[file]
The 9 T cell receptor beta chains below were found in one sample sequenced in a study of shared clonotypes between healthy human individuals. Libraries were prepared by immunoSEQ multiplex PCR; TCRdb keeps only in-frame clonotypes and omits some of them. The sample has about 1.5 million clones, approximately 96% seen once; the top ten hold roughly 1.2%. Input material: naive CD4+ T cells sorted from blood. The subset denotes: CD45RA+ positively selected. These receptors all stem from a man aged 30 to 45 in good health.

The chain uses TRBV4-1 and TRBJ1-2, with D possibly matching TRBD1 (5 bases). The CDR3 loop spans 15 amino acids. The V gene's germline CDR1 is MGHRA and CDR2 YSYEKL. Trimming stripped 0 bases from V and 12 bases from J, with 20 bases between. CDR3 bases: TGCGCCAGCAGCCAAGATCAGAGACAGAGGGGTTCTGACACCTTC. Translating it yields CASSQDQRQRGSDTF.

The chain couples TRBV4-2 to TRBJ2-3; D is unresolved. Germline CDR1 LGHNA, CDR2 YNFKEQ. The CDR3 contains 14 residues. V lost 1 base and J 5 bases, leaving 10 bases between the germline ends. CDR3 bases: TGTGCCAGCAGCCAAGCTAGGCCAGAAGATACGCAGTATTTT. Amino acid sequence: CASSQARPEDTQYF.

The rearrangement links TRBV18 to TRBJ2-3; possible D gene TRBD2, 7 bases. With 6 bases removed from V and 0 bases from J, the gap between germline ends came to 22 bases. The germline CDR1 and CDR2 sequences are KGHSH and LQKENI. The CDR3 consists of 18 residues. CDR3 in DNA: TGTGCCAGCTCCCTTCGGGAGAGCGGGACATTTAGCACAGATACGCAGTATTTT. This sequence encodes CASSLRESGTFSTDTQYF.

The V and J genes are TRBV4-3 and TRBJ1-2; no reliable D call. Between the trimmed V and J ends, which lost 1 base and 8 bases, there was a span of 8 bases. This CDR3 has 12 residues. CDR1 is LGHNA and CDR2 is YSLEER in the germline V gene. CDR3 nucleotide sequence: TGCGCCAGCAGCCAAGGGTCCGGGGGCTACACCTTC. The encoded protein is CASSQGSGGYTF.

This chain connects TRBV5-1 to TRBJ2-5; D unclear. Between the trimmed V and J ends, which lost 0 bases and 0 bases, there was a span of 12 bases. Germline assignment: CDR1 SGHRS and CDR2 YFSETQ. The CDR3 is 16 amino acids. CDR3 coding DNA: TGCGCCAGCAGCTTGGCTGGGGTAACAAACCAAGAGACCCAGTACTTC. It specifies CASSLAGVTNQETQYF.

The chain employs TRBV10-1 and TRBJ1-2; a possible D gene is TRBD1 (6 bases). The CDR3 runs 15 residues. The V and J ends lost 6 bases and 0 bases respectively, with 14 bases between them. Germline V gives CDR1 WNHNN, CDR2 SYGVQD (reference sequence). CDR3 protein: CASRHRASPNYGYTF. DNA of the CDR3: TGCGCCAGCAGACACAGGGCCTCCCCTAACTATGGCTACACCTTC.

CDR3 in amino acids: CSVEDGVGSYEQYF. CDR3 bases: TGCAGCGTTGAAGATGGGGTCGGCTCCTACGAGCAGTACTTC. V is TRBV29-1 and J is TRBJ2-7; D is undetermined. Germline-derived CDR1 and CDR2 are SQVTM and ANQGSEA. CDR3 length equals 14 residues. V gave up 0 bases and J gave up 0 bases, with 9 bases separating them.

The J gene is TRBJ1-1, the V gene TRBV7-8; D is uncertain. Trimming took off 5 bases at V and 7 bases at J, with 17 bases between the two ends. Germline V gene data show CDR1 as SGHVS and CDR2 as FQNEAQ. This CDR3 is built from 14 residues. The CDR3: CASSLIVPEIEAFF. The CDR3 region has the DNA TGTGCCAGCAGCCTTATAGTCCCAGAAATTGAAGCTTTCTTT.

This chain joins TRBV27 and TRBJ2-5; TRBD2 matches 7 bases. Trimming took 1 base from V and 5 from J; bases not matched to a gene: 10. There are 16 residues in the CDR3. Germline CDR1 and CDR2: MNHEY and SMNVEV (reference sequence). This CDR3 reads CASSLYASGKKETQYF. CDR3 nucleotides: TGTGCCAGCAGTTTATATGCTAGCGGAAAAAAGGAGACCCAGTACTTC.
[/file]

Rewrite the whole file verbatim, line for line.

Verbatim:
The 9 T cell receptor beta chains below were found in one sample sequenced in a study of shared clonotypes between healthy human individuals. Libraries were prepared by immunoSEQ multiplex PCR; TCRdb keeps only in-frame clonotypes and omits some of them. The sample has about 1.5 million clones, approximately 96% seen once; the top ten hold roughly 1.2%. Input material: naive CD4+ T cells sorted from blood. The subset denotes: CD45RA+ positively selected. These receptors all stem from a man aged 30 to 45 in good health.

The chain uses TRBV4-1 and TRBJ1-2, with D possibly matching TRBD1 (5 bases). The CDR3 loop spans 15 amino acids. The V gene's germline CDR1 is MGHRA and CDR2 YSYEKL. Trimming stripped 0 bases from V and 12 bases from J, with 20 bases between. CDR3 bases: TGCGCCAGCAGCCAAGATCAGAGACAGAGGGGTTCTGACACCTTC. Translating it yields CASSQDQRQRGSDTF.

The chain couples TRBV4-2 to TRBJ2-3; D is unresolved. Germline CDR1 LGHNA, CDR2 YNFKEQ. The CDR3 contains 14 residues. V lost 1 base and J 5 bases, leaving 10 bases between the germline ends. CDR3 bases: TGTGCCAGCAGCCAAGCTAGGCCAGAAGATACGCAGTATTTT. Amino acid sequence: CASSQARPEDTQYF.

The rearrangement links TRBV18 to TRBJ2-3; possible D gene TRBD2, 7 bases. With 6 bases removed from V and 0 bases from J, the gap between germline ends came to 22 bases. The germline CDR1 and CDR2 sequences are KGHSH and LQKENI. The CDR3 consists of 18 residues. CDR3 in DNA: TGTGCCAGCTCCCTTCGGGAGAGCGGGACATTTAGCACAGATACGCAGTATTTT. This sequence encodes CASSLRESGTFSTDTQYF.

The V and J genes are TRBV4-3 and TRBJ1-2; no reliable D call. Between the trimmed V and J ends, which lost 1 base and 8 bases, there was a span of 8 bases. This CDR3 has 12 residues. CDR1 is LGHNA and CDR2 is YSLEER in the germline V gene. CDR3 nucleotide sequence: TGCGCCAGCAGCCAAGGGTCCGGGGGCTACACCTTC. The encoded protein is CASSQGSGGYTF.

This chain connects TRBV5-1 to TRBJ2-5; D unclear. Between the trimmed V and J ends, which lost 0 bases and 0 bases, there was a span of 12 bases. Germline assignment: CDR1 SGHRS and CDR2 YFSETQ. The CDR3 is 16 amino acids. CDR3 coding DNA: TGCGCCAGCAGCTTGGCTGGGGTAACAAACCAAGAGACCCAGTACTTC. It specifies CASSLAGVTNQETQYF.

The chain employs TRBV10-1 and TRBJ1-2; a possible D gene is TRBD1 (6 bases). The CDR3 runs 15 residues. The V and J ends lost 6 bases and 0 bases respectively, with 14 bases between them. Germline V gives CDR1 WNHNN, CDR2 SYGVQD (reference sequence). CDR3 protein: CASRHRASPNYGYTF. DNA of the CDR3: TGCGCCAGCAGACACAGGGCCTCCCCTAACTATGGCTACACCTTC.

CDR3 in amino acids: CSVEDGVGSYEQYF. CDR3 bases: TGCAGCGTTGAAGATGGGGTCGGCTCCTACGAGCAGTACTTC. V is TRBV29-1 and J is TRBJ2-7; D is undetermined. Germline-derived CDR1 and CDR2 are SQVTM and ANQGSEA. CDR3 length equals 14 residues. V gave up 0 bases and J gave up 0 bases, with 9 bases separating them.

The J gene is TRBJ1-1, the V gene TRBV7-8; D is uncertain. Trimming took off 5 bases at V and 7 bases at J, with 17 bases between the two ends. Germline V gene data show CDR1 as SGHVS and CDR2 as FQNEAQ. This CDR3 is built from 14 residues. The CDR3: CASSLIVPEIEAFF. The CDR3 region has the DNA TGTGCCAGCAGCCTTATAGTCCCAGAAATTGAAGCTTTCTTT.

This chain joins TRBV27 and TRBJ2-5; TRBD2 matches 7 bases. Trimming took 1 base from V and 5 from J; bases not matched to a gene: 10. There are 16 residues in the CDR3. Germline CDR1 and CDR2: MNHEY and SMNVEV (reference sequence). This CDR3 reads CASSLYASGKKETQYF. CDR3 nucleotides: TGTGCCAGCAGTTTATATGCTAGCGGAAAAAAGGAGACCCAGTACTTC.